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Dancers strip from homes when pandemic prompts cancellation of burlesque show


EDMONTON — When social distancing prompted the cancellation of a sold-out burlesque show at a downtown Edmonton bar on Friday, organizers kept the show going with livestreamed stripteases direct from the performers' own living rooms.

"At first when we talked about doing a livestream we figured we could all be at one place," explained Delia Barnett, who founded the House of Hush burlesque company and performs under the name LeTabby Lexington.

"But when the suggestion for self-isolation was brought up, we realized we could not all be in the same space and adhere to self-isolation. So because we figured that because a lot of our audience was also self-isolating, we thought, OK we need to perform in our own homes."

Barnett acted as master-of-ceremonies for the livestream, and after announcing each act, switched the camera over to that performer's home.

In many cases the performers incorporated their home surroundings into the show, and the cameras also provided unusual insight into the performers themselves.

Luna LaPearl propped one leg up on a bookcase, while Violette Coquette, also a co-founder of House of Hush, reclined atop a teak credenza after removing a red sparkling dress to reveal a bra, stockings and g-string.

Dancer Delta Daggers unzipped her fringed green-and-gold bodice next to a woodstove. A sewing machine, meanwhile, was visible in the corner of the living room of performer Jezebel Sinclair, who also assisted with the technical side of the livestream.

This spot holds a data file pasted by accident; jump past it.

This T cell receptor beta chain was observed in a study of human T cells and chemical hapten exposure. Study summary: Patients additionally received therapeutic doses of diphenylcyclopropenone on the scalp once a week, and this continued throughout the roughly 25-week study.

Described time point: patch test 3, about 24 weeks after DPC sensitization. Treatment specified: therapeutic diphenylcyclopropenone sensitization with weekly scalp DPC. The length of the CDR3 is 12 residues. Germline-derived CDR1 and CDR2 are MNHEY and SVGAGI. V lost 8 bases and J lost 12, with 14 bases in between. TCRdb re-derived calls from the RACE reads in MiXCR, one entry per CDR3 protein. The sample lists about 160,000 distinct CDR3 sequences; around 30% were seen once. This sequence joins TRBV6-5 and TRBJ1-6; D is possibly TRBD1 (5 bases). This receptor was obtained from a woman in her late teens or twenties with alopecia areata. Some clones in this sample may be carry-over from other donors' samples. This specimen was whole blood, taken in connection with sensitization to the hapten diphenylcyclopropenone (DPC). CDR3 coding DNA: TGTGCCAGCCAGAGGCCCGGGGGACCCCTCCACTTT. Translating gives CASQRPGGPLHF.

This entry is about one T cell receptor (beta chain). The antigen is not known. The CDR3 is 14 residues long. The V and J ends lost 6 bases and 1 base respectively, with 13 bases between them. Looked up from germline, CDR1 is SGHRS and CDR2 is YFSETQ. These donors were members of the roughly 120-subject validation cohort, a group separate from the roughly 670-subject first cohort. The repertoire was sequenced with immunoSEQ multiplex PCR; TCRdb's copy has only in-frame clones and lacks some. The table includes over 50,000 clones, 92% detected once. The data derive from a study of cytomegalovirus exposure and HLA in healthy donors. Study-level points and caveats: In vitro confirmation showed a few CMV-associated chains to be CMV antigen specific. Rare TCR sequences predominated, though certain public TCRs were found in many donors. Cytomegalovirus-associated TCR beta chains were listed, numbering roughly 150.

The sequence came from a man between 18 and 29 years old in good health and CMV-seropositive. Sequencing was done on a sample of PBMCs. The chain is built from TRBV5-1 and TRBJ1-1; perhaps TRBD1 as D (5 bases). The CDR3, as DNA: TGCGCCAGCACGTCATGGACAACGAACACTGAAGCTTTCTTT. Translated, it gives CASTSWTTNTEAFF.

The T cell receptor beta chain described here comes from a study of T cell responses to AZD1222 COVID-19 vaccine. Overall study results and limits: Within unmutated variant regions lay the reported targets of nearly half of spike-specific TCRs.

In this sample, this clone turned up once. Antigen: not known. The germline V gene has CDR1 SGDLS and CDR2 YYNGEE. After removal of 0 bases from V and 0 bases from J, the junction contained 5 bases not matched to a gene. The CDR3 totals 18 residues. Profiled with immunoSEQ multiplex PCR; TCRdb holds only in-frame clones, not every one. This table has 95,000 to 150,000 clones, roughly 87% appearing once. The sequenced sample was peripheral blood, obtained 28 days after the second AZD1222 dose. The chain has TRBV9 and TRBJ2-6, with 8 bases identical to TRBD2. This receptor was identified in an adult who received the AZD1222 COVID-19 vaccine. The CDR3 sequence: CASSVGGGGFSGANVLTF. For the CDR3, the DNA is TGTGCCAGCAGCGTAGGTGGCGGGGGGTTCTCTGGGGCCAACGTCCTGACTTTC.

Also a bit of a surprise, a few of the performers' window blinds were at least partially open.

"The biggest thing that we're all feeling now is that despite being in a tough situation, the arts are still such a vital part of our community," said Molly Mackinnon, who performs burlesque as Vivian Vanguard.

At the troupe's regular burlesque shows, patrons can ask the performers to do special things in return for a tip, such as sing "Happy Birthday, Mr. President" a.k.a. Marilyn Monroe, but during the livestream Friday they could also ask for a "sexy hand-sanitizer application."

Mackinnon herself hand-sanitized on-camera up to her elbows.

"I think it allows people a moment to find some joy and laughter and community in self-isolation," she said of the show.

The livestream wasn't as noisy as the real deal. Patrons are usually encouraged to support the performers with hoots and whistles, but on Friday that was limited to typed "woots" and "ayoos" in the chat section.

Barnett said the hand-sanitizer tip option was the most popular tip request of the evening, and it allowed the performers, who are semi-professional and earn part of their incomes from burlesque, to recoup some of the lost revenue they would have received from the cancelled show.

The stripteases ended with applause emojis instead of the real thing, which Barnett admitted took some getting used to.

"I was really nervous before it started but it ended up being a lot more fun and a lot more comfortable than I thought it would be," she said.

This report by The Canadian Press was first published March 22, 2020.

Rob Drinkwater, The Canadian Press

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